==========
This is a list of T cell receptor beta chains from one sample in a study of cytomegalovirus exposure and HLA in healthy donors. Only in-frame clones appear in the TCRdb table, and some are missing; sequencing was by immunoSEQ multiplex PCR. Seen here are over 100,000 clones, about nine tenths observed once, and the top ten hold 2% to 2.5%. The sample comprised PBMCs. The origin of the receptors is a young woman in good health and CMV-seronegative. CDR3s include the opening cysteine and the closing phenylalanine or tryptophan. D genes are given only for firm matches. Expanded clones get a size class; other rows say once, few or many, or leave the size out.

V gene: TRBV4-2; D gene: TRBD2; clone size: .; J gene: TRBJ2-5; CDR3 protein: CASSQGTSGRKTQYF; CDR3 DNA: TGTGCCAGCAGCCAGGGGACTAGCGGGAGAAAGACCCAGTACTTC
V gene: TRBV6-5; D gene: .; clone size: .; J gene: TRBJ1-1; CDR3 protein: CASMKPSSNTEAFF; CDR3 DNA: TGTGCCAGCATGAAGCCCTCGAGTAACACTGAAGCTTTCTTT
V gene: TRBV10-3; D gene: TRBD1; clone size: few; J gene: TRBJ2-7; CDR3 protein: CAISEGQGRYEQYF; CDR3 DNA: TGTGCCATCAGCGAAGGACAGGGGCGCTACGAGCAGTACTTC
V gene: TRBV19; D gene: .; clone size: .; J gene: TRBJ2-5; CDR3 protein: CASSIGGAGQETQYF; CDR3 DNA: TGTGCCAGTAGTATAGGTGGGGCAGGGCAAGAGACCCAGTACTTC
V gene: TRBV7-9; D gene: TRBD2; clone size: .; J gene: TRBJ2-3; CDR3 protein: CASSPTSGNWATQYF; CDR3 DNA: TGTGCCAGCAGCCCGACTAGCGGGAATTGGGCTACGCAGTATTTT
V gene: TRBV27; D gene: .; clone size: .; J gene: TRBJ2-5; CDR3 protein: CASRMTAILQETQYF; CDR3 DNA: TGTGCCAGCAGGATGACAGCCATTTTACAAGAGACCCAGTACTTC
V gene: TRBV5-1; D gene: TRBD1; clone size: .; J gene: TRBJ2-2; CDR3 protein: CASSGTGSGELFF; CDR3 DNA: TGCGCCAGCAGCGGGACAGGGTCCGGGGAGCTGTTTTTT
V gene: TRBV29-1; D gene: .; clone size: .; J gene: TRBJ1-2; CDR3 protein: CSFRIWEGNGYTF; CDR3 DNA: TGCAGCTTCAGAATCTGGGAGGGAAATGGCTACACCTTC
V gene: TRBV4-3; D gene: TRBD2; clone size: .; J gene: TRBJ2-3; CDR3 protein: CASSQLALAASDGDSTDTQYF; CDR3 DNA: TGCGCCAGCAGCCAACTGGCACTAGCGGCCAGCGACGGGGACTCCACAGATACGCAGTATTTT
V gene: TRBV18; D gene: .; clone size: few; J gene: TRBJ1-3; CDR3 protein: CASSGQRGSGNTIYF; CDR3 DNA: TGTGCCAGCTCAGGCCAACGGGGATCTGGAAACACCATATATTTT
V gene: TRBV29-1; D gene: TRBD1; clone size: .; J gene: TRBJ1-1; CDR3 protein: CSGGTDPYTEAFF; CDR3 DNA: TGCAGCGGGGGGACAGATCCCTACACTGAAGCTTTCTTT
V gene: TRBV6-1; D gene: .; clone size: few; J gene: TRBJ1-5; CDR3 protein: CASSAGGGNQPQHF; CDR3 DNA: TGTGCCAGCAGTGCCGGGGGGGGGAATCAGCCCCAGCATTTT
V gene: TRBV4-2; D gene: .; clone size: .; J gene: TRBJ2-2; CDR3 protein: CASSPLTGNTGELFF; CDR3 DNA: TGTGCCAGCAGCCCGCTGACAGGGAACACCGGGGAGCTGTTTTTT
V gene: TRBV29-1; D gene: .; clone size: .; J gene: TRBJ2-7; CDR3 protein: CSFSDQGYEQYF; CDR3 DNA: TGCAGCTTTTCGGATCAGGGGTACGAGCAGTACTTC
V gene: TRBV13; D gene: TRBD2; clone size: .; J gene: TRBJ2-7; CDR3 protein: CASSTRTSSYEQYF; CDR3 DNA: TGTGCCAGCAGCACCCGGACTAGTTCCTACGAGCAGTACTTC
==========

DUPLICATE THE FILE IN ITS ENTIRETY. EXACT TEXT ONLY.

This is a list of T cell receptor beta chains from one sample in a study of cytomegalovirus exposure and HLA in healthy donors. Only in-frame clones appear in the TCRdb table, and some are missing; sequencing was by immunoSEQ multiplex PCR. Seen here are over 100,000 clones, about nine tenths observed once, and the top ten hold 2% to 2.5%. The sample comprised PBMCs. The origin of the receptors is a young woman in good health and CMV-seronegative. CDR3s include the opening cysteine and the closing phenylalanine or tryptophan. D genes are given only for firm matches. Expanded clones get a size class; other rows say once, few or many, or leave the size out.

V gene: TRBV4-2; D gene: TRBD2; clone size: .; J gene: TRBJ2-5; CDR3 protein: CASSQGTSGRKTQYF; CDR3 DNA: TGTGCCAGCAGCCAGGGGACTAGCGGGAGAAAGACCCAGTACTTC
V gene: TRBV6-5; D gene: .; clone size: .; J gene: TRBJ1-1; CDR3 protein: CASMKPSSNTEAFF; CDR3 DNA: TGTGCCAGCATGAAGCCCTCGAGTAACACTGAAGCTTTCTTT
V gene: TRBV10-3; D gene: TRBD1; clone size: few; J gene: TRBJ2-7; CDR3 protein: CAISEGQGRYEQYF; CDR3 DNA: TGTGCCATCAGCGAAGGACAGGGGCGCTACGAGCAGTACTTC
V gene: TRBV19; D gene: .; clone size: .; J gene: TRBJ2-5; CDR3 protein: CASSIGGAGQETQYF; CDR3 DNA: TGTGCCAGTAGTATAGGTGGGGCAGGGCAAGAGACCCAGTACTTC
V gene: TRBV7-9; D gene: TRBD2; clone size: .; J gene: TRBJ2-3; CDR3 protein: CASSPTSGNWATQYF; CDR3 DNA: TGTGCCAGCAGCCCGACTAGCGGGAATTGGGCTACGCAGTATTTT
V gene: TRBV27; D gene: .; clone size: .; J gene: TRBJ2-5; CDR3 protein: CASRMTAILQETQYF; CDR3 DNA: TGTGCCAGCAGGATGACAGCCATTTTACAAGAGACCCAGTACTTC
V gene: TRBV5-1; D gene: TRBD1; clone size: .; J gene: TRBJ2-2; CDR3 protein: CASSGTGSGELFF; CDR3 DNA: TGCGCCAGCAGCGGGACAGGGTCCGGGGAGCTGTTTTTT
V gene: TRBV29-1; D gene: .; clone size: .; J gene: TRBJ1-2; CDR3 protein: CSFRIWEGNGYTF; CDR3 DNA: TGCAGCTTCAGAATCTGGGAGGGAAATGGCTACACCTTC
V gene: TRBV4-3; D gene: TRBD2; clone size: .; J gene: TRBJ2-3; CDR3 protein: CASSQLALAASDGDSTDTQYF; CDR3 DNA: TGCGCCAGCAGCCAACTGGCACTAGCGGCCAGCGACGGGGACTCCACAGATACGCAGTATTTT
V gene: TRBV18; D gene: .; clone size: few; J gene: TRBJ1-3; CDR3 protein: CASSGQRGSGNTIYF; CDR3 DNA: TGTGCCAGCTCAGGCCAACGGGGATCTGGAAACACCATATATTTT
V gene: TRBV29-1; D gene: TRBD1; clone size: .; J gene: TRBJ1-1; CDR3 protein: CSGGTDPYTEAFF; CDR3 DNA: TGCAGCGGGGGGACAGATCCCTACACTGAAGCTTTCTTT
V gene: TRBV6-1; D gene: .; clone size: few; J gene: TRBJ1-5; CDR3 protein: CASSAGGGNQPQHF; CDR3 DNA: TGTGCCAGCAGTGCCGGGGGGGGGAATCAGCCCCAGCATTTT
V gene: TRBV4-2; D gene: .; clone size: .; J gene: TRBJ2-2; CDR3 protein: CASSPLTGNTGELFF; CDR3 DNA: TGTGCCAGCAGCCCGCTGACAGGGAACACCGGGGAGCTGTTTTTT
V gene: TRBV29-1; D gene: .; clone size: .; J gene: TRBJ2-7; CDR3 protein: CSFSDQGYEQYF; CDR3 DNA: TGCAGCTTTTCGGATCAGGGGTACGAGCAGTACTTC
V gene: TRBV13; D gene: TRBD2; clone size: .; J gene: TRBJ2-7; CDR3 protein: CASSTRTSSYEQYF; CDR3 DNA: TGTGCCAGCAGCACCCGGACTAGTTCCTACGAGCAGTACTTC